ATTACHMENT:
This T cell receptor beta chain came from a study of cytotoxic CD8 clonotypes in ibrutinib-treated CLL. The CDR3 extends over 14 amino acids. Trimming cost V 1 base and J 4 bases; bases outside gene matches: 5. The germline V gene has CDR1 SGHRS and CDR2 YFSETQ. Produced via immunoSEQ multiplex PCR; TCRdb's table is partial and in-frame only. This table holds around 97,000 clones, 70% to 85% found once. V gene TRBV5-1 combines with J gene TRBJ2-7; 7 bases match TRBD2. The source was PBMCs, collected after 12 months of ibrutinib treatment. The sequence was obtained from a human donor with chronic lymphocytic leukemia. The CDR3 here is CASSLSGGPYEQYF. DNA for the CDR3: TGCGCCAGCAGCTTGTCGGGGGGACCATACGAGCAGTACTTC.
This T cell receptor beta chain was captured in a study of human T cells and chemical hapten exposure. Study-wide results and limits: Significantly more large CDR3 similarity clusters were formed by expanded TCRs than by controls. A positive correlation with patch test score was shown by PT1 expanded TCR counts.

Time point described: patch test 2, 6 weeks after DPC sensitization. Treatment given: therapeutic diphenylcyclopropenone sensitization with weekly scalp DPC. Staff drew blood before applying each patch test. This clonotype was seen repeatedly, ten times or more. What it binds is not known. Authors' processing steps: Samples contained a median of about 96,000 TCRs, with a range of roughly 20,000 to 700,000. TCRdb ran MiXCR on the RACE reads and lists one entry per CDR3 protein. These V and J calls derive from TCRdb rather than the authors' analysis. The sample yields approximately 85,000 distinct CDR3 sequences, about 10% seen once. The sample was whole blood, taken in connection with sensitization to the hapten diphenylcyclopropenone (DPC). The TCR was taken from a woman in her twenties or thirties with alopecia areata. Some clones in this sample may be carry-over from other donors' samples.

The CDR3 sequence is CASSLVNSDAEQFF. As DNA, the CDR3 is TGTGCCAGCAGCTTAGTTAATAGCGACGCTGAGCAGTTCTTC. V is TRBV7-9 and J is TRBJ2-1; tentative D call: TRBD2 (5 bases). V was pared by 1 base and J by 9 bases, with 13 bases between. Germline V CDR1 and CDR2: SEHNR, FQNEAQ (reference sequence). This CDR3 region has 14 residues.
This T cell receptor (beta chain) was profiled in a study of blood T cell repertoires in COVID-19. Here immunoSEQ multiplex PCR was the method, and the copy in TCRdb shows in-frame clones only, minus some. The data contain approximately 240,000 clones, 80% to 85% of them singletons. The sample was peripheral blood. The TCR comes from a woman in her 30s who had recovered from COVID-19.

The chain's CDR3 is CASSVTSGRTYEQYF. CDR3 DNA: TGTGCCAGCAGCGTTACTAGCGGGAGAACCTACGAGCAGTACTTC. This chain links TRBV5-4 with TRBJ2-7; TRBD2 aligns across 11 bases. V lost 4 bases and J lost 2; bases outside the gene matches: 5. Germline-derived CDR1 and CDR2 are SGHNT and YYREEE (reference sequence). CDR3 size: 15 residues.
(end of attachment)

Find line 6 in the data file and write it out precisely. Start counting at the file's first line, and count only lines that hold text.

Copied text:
The chain's CDR3 is CASSVTSGRTYEQYF. CDR3 DNA: TGTGCCAGCAGCGTTACTAGCGGGAGAACCTACGAGCAGTACTTC. This chain links TRBV5-4 with TRBJ2-7; TRBD2 aligns across 11 bases. V lost 4 bases and J lost 2; bases outside the gene matches: 5. Germline-derived CDR1 and CDR2 are SGHNT and YYREEE (reference sequence). CDR3 size: 15 residues.